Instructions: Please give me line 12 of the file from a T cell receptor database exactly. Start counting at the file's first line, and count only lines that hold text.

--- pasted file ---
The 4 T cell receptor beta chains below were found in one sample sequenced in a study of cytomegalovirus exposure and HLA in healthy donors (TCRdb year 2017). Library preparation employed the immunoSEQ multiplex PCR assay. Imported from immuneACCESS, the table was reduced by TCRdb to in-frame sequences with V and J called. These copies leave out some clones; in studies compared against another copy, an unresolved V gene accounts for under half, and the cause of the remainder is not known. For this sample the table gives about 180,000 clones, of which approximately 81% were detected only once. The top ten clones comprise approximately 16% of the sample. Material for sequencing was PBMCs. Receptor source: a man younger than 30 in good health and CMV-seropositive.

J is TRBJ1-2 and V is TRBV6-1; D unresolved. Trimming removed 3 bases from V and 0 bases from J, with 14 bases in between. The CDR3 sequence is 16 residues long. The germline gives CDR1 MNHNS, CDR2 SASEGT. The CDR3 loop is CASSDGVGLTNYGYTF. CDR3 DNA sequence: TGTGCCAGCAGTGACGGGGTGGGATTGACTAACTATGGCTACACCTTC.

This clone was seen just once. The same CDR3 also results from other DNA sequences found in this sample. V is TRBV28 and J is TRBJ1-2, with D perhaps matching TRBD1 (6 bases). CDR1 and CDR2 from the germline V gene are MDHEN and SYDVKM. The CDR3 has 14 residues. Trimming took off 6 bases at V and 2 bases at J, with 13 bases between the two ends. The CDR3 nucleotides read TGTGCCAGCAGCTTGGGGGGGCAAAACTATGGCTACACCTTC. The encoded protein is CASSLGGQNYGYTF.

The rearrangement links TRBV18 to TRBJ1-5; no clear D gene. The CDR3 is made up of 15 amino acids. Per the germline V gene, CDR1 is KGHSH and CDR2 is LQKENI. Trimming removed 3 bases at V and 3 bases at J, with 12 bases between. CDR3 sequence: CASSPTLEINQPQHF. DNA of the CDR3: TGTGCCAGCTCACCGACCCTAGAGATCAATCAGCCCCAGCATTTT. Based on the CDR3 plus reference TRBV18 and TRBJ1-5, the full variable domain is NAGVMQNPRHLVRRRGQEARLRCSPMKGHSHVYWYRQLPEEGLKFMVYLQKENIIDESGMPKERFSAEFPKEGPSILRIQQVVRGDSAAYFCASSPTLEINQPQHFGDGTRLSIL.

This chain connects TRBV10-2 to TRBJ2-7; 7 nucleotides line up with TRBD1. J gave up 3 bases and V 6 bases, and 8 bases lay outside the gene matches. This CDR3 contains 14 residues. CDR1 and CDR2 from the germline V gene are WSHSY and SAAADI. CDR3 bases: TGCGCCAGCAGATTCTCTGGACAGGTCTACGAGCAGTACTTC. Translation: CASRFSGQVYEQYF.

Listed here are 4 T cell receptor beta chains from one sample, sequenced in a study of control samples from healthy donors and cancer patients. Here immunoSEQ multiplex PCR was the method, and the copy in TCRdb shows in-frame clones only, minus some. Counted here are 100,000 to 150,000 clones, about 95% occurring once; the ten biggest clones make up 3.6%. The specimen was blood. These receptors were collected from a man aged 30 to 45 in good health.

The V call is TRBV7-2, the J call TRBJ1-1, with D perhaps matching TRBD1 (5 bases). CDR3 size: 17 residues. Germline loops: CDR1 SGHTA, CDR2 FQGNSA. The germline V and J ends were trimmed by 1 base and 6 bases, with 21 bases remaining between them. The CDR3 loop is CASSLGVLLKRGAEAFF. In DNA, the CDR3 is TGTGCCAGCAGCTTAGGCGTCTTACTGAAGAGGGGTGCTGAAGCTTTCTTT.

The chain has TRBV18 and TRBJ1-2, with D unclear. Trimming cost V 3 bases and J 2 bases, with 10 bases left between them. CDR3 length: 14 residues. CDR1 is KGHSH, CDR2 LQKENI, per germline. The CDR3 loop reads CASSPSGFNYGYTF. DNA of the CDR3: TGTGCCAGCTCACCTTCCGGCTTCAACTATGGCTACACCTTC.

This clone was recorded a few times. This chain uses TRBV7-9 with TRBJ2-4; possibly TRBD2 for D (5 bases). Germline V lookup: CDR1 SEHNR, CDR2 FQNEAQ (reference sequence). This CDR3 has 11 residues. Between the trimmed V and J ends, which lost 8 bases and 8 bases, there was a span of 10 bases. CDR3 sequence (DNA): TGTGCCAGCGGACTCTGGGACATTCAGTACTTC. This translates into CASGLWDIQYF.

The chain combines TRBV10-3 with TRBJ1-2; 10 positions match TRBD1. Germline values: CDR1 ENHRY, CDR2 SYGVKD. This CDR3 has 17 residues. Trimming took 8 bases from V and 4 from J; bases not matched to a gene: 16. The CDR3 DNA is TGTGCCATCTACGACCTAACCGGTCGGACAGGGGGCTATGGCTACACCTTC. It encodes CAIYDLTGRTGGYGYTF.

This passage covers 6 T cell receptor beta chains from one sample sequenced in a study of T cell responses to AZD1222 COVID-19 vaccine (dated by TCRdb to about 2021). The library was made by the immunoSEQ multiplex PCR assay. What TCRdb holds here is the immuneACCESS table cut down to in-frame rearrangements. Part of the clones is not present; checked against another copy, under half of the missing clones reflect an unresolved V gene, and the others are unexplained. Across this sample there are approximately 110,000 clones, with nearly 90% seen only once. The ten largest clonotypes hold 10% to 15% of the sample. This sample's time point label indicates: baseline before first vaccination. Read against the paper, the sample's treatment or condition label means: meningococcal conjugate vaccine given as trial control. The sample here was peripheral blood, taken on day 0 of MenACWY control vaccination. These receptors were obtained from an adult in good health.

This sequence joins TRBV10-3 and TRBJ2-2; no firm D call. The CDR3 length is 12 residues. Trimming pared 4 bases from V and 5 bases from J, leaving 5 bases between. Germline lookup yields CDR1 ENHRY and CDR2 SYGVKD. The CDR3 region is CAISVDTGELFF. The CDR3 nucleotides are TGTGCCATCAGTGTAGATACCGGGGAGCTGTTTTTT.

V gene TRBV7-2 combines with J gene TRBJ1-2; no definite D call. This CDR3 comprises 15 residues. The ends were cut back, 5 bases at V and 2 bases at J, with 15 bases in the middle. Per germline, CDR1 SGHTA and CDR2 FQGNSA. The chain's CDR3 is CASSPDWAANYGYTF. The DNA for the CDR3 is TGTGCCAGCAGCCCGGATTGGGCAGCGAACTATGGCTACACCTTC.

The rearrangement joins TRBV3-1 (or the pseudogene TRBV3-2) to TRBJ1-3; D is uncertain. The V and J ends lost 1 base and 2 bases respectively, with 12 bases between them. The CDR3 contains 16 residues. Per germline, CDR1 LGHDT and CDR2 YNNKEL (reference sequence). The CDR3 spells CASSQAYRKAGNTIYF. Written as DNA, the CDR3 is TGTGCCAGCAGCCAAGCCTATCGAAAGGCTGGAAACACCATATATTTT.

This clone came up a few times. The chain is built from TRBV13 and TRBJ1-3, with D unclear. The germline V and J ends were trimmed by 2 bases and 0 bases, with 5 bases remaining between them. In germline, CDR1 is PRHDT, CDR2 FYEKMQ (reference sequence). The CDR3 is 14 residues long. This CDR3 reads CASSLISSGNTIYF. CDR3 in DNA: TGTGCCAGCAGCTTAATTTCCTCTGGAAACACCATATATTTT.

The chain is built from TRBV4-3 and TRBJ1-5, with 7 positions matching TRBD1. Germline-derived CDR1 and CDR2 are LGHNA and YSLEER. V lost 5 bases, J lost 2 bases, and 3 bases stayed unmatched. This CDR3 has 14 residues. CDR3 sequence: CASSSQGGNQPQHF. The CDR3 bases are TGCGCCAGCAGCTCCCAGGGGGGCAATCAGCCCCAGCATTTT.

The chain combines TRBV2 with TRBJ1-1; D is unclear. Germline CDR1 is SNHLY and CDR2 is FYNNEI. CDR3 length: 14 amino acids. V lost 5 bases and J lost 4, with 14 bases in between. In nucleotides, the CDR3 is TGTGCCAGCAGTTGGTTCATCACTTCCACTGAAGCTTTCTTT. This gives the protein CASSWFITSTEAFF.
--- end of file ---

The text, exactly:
This sequence joins TRBV10-3 and TRBJ2-2; no firm D call. The CDR3 length is 12 residues. Trimming pared 4 bases from V and 5 bases from J, leaving 5 bases between. Germline lookup yields CDR1 ENHRY and CDR2 SYGVKD. The CDR3 region is CAISVDTGELFF. The CDR3 nucleotides are TGTGCCATCAGTGTAGATACCGGGGAGCTGTTTTTT.